When referencing the AS Programming manual, make note of instructions that include optional 'omitted parameters' (usually highlighted in the command).

    Carefully read these, as the 'highlight' indicates something specific to this parameter in addition to it's function that can have an impact on your application.


    They can catch some people unawares, whom are just copying someone else's code without referencing the manual for each true function.

    So Kudos to you that you are taking the time to read the manual and querying it...….:top:

  • G’day, as this thread is a reference to speed I wonder if there are any thoughts on the following.


    On our Kawasaki units we utilise speed as a percentage, ie SPEED100 or SPEED 60 throughout our programs. That in itself is all good, but I have some programs that were put together by others and they use SPEED 100,100 or SPEED 60,60 and likewise for accuracy.


    I have been unable to find why this double number is used, or what if any effect this has.


    This causes no dramas for us, just seeking to understand.


    Thanks.

  • I've never come across the ACCURACY format as a 'double number'.

    But the format for the SPEED, in the context you're referring to would be:


    SPEED 'program speed', 'rotational speed'.


    Usually this format is used when you are re-orientating the tool in linear of circular interpolations because you are effectively rotating the TCP around a fixed point, therefore the 'rotational speed' is speed to effectively control the rotational speed otherwise you can generate JTxx has suddenly changed errors.


    Usually programmers assign DEG/S or DEG/MIN as unit to be more accurate, but in cases where this speed accuracy is not required, then they omit the unit and then it is expressed as a percentage.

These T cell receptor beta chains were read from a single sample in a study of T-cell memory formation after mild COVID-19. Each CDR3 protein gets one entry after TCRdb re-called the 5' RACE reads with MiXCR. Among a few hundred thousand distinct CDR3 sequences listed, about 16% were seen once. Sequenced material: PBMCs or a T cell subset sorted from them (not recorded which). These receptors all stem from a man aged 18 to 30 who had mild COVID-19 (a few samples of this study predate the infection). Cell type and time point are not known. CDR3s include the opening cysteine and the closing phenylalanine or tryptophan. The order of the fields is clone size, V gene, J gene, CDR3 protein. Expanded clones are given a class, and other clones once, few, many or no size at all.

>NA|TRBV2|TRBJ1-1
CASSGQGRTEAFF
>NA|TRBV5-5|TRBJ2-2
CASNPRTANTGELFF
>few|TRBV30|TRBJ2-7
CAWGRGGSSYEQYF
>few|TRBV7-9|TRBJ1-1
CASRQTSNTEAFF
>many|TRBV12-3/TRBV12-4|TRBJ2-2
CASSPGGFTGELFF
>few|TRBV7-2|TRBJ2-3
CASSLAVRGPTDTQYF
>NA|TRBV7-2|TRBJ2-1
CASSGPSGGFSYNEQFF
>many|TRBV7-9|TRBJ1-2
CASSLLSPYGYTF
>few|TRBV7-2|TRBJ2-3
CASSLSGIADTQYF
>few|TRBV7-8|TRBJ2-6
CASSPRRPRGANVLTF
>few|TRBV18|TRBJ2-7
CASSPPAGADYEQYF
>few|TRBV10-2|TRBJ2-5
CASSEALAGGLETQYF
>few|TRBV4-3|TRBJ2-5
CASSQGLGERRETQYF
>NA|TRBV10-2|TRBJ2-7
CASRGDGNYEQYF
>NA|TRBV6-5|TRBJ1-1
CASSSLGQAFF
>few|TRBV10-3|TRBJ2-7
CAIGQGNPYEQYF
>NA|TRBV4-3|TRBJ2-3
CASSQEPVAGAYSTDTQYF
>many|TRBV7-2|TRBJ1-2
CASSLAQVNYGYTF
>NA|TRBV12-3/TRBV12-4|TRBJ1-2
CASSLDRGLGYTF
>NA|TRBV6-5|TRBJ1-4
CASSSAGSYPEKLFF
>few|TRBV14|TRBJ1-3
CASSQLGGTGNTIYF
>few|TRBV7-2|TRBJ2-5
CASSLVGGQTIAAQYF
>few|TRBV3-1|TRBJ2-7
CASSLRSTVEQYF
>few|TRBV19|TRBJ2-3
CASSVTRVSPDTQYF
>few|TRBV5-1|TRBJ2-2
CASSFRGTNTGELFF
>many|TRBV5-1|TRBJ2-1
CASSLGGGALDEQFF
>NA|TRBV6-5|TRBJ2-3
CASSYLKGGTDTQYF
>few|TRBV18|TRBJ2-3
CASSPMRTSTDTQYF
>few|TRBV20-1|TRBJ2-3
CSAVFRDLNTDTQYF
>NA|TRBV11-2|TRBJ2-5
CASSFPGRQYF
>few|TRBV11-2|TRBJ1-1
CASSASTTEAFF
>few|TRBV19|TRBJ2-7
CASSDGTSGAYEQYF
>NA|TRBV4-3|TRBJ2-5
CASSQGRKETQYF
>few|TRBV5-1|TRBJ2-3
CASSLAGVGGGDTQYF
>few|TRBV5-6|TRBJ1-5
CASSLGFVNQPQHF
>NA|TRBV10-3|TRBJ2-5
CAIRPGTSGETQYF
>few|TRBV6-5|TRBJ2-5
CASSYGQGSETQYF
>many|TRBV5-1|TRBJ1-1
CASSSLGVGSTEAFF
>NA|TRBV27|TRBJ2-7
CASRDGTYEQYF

Hopefully, this will tie in with your application and what you see during the motions.


    I would be interested to see an example of the 'ACCURACY' though if you have one?

  • Lol......I've never come across an accuracy version but Kawasaki do have lots of undocumented commands, so if there is one out there I would not be surprised, but interested to see it.


    Yes, your question is quite 'apt' here as the rotational speed is an option and an omitted parameter and when not used. ie in the singular then it is actually set at 100% unbeknown to anyone else (I've just read about this based on your question).


    So if you replaced that command you have currently and just used the singular format instead, I wouldn't be surprised if you started to receive JTxx suddenly changed or maximum speed exceeded errors.

    (Not that I would advise you to try it just for smarts).

  • Usually this format is used when you are re-orientating the tool in linear of circular interpolations because you are effectively rotating the TCP around a fixed point, therefore the 'rotational speed' is speed to effectively control the rotational speed otherwise you can generate JTxx has suddenly changed errors.

    I

    What application would this be beneficial/commonly used in? Mig Welding or sealing applications?

  • Mig Welding or sealing applications?

    :top:


    Possibly in MIG welding if you decide to 'hand ball' the AS programming as opposed to using the dedicated weld software which incorporates specific weld commands for speed and wire feed rate synchronisation already.


    More associated with sealing applications in my opinion though where uniform bead width, amplitude and shaping is required to be maintained throughout the process especially around any radius where TCP speed varies - resulting in excess/reduction in bead material being laid down.

    So this rotational speed is usually integrated for this purpose.


    But saying that potatoes, potartoes……….any application that requires re-orientation of the tool really......like icing cakes, fettling, deburring, chamfering.

    Any of those that lie under the 'sealing' application banner.